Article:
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ARS Home » Northeast Area » Boston, Massachusetts » Jean Mayer Human Nutrition Research Center On Aging » Research » Publications at this Location » Publication #351571

Research Project: Nutrients, Aging, and Musculoskeletal Function

Location: Jean Mayer Human Nutrition Research Center On Aging

Title: Prevalence of osteoporosis and low bone mass among Puerto Rican older adults

Author
item Noel, Sabrina - University Of Massachusetts
item Mangano, Kelsey - University Of Massachusetts
item Griffith, John - Northeastern University
item Wright, Nicole - University Of Alabama
item Dawson-hughes, Bess - Jean Mayer Human Nutrition Research Center On Aging At Tufts University
item Tucker, Katherine - University Of Massachusetts

Submitted to: Journal of Bone and Mineral Research
Publication Type: Peer Reviewed Journal
Publication Acceptance Date: 10/16/2017
Publication Date: 10/17/2017
Citation: Noel, S.E., Mangano, K.M., Griffith, J.L., Wright, N.C., Dawson-Hughes, B., Tucker, K.L. 2017. Prevalence of osteoporosis and low bone mass among Puerto Rican older adults. Journal of Bone and Mineral Research. https://doi.org/10.1002/jbmr.3315.

Interpretive Summary: Historically, osteoporosis has not been considered a public health priority for the Hispanic population. However, recent data indicate that Mexican Americans are at increased risk for this chronic condition. There are currently few studies on bone health among Hispanic subgroups in the U.S. other than Mexican Americans. The current study aimed to determine the prevalence of osteoporosis and low bone mass among 953 Puerto Rican adults, aged 47 to 79 yr and living on the U.S. mainland and to compare the prevalence with other segments of the US population. We found that the prevalence of osteoporosis for Puerto Rican men was 8.6%, compared with 2.3% for non-Hispanic white, and 3.9% for Mexican American men. There were no significant differences between prevalence estimates for Puerto Rican women (10.7%), non-Hispanic white women (10.1%), and Mexican American women (16%). There is a need to understand specific factors contributing to osteoporosis in Puerto Rican adults, particularly among younger men. This study draws attention to the need to develop and utilize culturally and linguistically appropriate interventions to reduce the public health burden of this prevalent chronic condition in this Hispanic subgroup.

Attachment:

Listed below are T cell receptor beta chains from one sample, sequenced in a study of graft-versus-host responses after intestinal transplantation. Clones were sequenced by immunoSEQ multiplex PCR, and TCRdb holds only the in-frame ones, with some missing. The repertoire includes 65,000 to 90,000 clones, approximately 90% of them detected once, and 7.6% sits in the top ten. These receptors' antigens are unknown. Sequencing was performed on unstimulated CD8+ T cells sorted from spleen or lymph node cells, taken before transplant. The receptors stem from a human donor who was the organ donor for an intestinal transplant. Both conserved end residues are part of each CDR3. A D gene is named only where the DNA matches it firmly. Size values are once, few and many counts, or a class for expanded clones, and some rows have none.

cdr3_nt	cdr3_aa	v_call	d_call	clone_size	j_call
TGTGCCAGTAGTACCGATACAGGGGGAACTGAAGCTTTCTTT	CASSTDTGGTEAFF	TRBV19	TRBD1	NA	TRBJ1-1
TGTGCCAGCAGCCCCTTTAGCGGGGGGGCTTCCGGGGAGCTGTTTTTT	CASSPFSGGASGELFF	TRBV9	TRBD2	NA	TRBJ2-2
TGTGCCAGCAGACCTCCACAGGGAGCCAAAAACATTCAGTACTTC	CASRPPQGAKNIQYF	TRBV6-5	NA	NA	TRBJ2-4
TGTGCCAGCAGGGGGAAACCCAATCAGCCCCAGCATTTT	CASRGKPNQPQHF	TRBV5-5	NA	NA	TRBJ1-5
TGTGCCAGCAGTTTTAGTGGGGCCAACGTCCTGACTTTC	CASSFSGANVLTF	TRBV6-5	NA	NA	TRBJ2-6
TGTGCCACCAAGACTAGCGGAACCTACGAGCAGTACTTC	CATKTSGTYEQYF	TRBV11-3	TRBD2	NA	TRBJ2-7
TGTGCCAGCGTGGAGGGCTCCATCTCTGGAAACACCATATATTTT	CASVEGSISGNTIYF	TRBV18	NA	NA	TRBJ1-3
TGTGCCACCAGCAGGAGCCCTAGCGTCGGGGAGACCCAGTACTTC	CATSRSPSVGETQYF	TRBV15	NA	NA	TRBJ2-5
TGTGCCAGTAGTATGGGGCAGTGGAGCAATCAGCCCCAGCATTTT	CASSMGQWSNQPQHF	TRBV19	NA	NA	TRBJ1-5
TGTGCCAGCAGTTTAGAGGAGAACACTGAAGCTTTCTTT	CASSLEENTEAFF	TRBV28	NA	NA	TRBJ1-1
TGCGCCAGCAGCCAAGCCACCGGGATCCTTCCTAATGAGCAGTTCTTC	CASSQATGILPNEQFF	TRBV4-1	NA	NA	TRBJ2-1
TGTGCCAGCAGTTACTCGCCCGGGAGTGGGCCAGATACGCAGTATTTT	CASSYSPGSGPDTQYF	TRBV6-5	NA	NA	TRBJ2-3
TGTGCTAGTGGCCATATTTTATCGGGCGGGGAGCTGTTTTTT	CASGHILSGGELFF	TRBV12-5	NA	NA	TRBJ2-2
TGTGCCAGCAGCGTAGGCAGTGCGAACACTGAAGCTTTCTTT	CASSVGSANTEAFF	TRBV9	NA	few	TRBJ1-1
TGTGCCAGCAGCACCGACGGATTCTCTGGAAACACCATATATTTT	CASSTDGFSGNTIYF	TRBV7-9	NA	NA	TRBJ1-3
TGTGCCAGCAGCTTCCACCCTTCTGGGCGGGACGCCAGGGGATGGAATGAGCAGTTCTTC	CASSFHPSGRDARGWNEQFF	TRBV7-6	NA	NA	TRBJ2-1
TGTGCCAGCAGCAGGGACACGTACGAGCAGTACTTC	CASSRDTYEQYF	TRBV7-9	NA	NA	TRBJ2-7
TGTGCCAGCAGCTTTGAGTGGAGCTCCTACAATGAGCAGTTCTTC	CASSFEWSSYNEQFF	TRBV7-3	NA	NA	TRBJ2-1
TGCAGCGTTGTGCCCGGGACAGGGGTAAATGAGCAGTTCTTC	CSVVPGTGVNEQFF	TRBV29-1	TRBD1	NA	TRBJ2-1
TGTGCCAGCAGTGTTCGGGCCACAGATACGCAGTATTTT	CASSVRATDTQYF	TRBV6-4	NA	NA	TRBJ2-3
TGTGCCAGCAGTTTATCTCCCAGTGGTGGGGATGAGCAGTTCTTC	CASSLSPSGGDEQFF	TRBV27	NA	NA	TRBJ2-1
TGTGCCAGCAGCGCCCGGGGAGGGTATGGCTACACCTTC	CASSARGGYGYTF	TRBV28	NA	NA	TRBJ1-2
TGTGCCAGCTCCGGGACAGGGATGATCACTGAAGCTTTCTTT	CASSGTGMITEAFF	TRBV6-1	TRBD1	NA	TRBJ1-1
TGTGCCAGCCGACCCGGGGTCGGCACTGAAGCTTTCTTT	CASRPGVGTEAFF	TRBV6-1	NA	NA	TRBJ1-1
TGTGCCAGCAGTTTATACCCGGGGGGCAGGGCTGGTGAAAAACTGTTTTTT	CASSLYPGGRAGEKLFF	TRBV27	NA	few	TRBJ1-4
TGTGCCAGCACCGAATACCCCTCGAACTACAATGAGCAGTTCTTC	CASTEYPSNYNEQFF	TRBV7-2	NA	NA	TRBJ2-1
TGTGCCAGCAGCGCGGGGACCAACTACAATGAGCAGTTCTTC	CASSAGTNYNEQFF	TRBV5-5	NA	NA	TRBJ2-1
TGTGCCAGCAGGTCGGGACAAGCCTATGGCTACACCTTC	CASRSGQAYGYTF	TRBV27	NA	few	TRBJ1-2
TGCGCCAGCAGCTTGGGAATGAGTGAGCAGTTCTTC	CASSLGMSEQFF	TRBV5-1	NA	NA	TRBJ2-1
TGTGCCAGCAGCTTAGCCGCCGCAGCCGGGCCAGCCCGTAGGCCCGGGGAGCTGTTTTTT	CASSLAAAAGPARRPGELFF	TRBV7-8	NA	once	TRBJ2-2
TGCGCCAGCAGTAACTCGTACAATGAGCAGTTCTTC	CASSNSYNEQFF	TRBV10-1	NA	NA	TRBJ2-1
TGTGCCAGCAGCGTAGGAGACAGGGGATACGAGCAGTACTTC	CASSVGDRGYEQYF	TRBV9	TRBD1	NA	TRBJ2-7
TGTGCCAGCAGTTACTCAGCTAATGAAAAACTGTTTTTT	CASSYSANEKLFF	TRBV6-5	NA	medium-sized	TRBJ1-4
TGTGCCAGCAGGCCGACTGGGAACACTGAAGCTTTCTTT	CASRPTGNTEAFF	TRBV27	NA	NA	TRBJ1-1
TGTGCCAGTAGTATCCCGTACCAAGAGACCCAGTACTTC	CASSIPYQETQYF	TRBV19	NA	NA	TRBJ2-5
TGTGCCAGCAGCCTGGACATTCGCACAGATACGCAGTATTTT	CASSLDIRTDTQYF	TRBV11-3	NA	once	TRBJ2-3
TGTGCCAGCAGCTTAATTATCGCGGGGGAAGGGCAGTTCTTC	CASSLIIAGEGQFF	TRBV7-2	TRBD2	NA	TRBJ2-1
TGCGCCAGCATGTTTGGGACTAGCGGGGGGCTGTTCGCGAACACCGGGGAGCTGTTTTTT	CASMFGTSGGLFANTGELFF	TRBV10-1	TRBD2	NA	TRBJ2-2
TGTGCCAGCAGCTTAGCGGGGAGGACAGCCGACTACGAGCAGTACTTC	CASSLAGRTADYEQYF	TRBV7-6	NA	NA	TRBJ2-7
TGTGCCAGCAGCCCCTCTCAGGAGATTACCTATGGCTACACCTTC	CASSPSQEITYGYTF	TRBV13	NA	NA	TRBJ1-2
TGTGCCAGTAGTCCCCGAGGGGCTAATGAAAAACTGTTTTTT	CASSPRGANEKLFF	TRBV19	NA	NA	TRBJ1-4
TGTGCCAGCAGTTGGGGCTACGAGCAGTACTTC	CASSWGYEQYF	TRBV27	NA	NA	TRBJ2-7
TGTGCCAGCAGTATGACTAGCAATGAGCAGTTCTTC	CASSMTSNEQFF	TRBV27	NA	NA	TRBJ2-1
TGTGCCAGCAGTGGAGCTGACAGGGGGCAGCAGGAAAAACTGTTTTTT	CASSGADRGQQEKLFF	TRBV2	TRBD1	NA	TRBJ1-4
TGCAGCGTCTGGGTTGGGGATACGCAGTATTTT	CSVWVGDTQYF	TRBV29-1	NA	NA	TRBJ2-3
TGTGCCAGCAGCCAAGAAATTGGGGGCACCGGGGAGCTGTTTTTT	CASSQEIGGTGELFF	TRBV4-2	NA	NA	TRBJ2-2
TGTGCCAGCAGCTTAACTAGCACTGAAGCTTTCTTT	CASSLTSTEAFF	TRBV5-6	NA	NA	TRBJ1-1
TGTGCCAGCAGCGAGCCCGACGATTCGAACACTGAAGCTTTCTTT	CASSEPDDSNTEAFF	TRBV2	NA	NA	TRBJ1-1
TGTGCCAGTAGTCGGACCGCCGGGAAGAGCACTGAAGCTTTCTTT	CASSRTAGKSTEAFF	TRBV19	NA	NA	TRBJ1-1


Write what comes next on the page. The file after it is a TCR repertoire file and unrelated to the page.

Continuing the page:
Technical Abstract: Historically, osteoporosis has not been considered a public health priority for the Hispanic population. However, recent data indicate that Mexican Americans are at increased risk for this chronic condition. Although it is well established that there is heterogeneity in social, lifestyle, and health-related factors among Hispanic subgroups, there are currently few studies on bone health among Hispanic subgroups other than Mexican Americans. The current study aimed to determine the prevalence of osteoporosis and low bone mass (LBM) among 953 Puerto Rican adults, aged 47 to 79 yr and living on the U.S. Mainland, using data from one of the largest cohorts on bone health in this population: The Boston Puerto Rican Osteoporosis Study (BPROS). Participants completed an interview to assess demographic and lifestyle characteristics and bone mineral density measures. To facilitate comparisons with national data, we calculated age-adjusted estimates for osteoporosis and LBM for Mexican American, non-Hispanic white and non-Hispanic black adults, aged >/= 50 years, from the National Health and Nutrition Examination Survey. The overall prevalence of osteoporosis and LBM were 10.5% and 43.3% for the BPROS, respectively. For men, the highest prevalence of osteoporosis was among those aged 50-59 yr (11%) and lowest for men >/= 70 yr (3.7%). The age-adjusted prevalence of osteoporosis for Puerto Rican men was 8.6%, compared with 2.3% for non-Hispanic white, and 3.9% for Mexican American men. There were no statistical differences between age-adjusted estimates for Puerto Rican women (10.7%), non-Hispanic white women (10.1%) and for Mexican American women (16%). There is a need to understand specific factors contributing to osteoporosis in Puerto Rican adults, particularly younger men. This will provide important information to guide the development of culturally and linguistically tailored interventions to improve bone health in this understudied and high risk population.